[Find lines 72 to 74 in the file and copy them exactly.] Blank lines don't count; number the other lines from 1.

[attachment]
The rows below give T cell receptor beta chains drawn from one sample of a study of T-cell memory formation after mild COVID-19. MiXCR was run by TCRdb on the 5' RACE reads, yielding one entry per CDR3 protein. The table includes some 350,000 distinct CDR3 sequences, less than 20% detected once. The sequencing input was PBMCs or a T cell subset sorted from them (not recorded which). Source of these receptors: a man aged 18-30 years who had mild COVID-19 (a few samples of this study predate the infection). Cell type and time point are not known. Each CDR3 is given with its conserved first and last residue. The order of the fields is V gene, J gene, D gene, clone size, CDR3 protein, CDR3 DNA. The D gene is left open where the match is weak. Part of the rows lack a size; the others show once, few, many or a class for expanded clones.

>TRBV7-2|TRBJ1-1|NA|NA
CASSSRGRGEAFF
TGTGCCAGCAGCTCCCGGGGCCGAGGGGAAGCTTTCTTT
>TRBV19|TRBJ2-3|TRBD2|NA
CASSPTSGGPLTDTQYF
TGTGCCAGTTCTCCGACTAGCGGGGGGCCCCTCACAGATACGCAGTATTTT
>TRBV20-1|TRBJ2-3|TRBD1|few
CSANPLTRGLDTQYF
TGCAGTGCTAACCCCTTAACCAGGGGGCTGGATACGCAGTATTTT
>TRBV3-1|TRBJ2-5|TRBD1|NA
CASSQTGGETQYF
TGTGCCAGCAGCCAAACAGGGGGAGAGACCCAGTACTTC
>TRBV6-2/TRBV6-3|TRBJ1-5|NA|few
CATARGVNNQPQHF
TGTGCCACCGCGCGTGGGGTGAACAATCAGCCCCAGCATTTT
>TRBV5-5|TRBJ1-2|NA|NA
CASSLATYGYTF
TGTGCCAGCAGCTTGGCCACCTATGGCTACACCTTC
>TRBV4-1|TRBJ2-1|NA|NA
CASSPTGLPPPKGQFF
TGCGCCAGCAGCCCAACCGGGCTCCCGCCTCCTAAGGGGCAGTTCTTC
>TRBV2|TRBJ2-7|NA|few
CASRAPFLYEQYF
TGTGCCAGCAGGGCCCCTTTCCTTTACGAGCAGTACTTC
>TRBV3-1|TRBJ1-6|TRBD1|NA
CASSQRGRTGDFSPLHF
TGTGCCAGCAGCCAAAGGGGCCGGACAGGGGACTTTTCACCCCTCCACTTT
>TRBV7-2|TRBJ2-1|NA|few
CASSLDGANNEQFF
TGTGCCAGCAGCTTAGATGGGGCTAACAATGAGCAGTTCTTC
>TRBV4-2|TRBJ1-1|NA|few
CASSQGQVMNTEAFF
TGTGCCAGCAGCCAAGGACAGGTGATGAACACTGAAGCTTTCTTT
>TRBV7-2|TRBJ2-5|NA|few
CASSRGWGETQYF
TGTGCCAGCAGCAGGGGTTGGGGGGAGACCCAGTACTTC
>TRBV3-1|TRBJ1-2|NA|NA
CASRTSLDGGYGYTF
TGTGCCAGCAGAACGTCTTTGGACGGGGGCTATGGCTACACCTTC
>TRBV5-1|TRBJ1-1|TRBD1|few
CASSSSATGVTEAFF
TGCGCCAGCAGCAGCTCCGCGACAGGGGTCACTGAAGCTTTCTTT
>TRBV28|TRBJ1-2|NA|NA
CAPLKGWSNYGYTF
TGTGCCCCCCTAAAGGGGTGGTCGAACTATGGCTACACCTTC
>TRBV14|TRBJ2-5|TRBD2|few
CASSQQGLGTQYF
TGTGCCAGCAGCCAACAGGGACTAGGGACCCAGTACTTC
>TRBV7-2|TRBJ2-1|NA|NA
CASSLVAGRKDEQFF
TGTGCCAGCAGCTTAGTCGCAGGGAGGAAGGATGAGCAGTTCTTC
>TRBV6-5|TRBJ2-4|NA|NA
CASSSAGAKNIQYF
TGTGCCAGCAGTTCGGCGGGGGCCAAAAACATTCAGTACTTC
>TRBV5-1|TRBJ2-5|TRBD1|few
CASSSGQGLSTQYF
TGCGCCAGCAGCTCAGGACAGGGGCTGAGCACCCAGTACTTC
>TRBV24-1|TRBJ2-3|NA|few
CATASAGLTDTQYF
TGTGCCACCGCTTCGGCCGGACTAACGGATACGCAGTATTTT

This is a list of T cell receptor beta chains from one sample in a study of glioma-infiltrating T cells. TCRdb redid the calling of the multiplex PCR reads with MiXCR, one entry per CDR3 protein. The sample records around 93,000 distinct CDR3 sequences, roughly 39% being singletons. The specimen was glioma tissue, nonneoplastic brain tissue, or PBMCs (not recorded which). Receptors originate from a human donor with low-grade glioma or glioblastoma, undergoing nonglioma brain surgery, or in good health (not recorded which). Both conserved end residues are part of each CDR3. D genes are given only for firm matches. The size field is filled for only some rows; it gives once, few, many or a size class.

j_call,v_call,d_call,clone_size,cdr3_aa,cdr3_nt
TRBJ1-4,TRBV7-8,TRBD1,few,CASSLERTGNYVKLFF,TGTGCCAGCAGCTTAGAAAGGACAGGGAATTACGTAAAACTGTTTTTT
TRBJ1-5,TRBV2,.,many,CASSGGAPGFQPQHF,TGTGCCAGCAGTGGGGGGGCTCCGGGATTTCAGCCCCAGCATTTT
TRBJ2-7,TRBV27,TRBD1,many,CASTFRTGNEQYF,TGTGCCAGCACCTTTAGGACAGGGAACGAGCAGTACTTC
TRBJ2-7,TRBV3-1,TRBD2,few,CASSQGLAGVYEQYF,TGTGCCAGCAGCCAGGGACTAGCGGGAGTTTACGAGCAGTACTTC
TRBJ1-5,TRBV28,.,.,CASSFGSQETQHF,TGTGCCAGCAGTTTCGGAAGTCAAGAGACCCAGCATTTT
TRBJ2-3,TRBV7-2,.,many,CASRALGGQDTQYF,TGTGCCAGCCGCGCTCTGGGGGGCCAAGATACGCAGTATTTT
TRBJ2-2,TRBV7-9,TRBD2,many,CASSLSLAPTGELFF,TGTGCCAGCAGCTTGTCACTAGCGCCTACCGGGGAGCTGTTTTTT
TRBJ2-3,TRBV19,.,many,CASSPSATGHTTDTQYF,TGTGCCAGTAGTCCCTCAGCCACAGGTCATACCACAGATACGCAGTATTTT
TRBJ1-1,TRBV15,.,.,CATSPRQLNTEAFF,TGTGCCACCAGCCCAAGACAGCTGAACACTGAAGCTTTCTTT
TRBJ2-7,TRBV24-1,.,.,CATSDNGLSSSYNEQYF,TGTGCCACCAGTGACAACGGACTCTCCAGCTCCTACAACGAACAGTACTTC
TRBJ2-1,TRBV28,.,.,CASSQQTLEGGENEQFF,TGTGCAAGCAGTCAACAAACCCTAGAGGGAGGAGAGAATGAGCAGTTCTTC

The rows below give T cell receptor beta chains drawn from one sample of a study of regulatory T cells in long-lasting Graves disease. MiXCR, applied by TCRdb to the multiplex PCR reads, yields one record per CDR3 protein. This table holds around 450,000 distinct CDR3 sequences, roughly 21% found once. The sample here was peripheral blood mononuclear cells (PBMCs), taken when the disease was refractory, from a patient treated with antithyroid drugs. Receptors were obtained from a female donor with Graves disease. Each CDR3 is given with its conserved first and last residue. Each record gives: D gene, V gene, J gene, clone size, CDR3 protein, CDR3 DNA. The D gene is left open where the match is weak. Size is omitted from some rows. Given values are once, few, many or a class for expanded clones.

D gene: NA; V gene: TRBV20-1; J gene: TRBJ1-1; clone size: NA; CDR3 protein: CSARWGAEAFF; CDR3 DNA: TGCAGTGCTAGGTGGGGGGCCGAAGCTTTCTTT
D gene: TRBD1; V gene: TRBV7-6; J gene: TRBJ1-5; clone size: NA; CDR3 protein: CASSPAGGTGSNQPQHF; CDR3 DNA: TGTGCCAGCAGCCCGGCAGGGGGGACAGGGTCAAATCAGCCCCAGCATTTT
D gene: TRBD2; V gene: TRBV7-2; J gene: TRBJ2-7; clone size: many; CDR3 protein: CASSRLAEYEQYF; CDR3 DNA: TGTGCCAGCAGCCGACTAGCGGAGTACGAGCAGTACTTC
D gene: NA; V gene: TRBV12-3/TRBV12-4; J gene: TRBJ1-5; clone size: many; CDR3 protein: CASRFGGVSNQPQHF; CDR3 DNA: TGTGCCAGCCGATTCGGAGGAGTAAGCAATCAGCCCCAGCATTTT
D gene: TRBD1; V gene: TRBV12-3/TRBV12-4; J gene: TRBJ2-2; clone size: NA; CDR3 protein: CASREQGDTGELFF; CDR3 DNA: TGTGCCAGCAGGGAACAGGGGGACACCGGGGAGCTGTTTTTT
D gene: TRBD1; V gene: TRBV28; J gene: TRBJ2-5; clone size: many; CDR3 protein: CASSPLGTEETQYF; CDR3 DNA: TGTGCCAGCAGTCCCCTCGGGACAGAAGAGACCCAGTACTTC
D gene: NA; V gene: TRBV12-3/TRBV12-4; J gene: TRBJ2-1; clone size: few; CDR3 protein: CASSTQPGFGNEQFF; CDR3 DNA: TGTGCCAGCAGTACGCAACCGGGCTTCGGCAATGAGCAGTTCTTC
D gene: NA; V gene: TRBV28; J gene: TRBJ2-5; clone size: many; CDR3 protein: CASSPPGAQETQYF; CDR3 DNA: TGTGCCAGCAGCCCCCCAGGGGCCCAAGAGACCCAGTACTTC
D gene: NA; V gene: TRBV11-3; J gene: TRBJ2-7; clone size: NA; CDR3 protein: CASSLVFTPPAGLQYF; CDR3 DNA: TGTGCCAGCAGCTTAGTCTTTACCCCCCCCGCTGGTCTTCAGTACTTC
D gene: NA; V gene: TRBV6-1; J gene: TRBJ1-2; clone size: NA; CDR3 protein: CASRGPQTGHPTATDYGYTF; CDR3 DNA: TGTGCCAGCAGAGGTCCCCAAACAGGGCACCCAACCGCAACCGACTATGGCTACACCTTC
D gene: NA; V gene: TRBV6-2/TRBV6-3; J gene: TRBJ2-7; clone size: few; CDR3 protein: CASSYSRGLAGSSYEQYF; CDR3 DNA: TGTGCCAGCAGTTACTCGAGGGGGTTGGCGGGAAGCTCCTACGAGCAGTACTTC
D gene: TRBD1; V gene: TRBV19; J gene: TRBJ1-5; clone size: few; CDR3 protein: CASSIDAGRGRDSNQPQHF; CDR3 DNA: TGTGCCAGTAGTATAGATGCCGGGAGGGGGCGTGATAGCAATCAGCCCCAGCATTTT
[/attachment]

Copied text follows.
TRBJ1-1,TRBV15,.,.,CATSPRQLNTEAFF,TGTGCCACCAGCCCAAGACAGCTGAACACTGAAGCTTTCTTT
TRBJ2-7,TRBV24-1,.,.,CATSDNGLSSSYNEQYF,TGTGCCACCAGTGACAACGGACTCTCCAGCTCCTACAACGAACAGTACTTC
TRBJ2-1,TRBV28,.,.,CASSQQTLEGGENEQFF,TGTGCAAGCAGTCAACAAACCCTAGAGGGAGGAGAGAATGAGCAGTTCTTC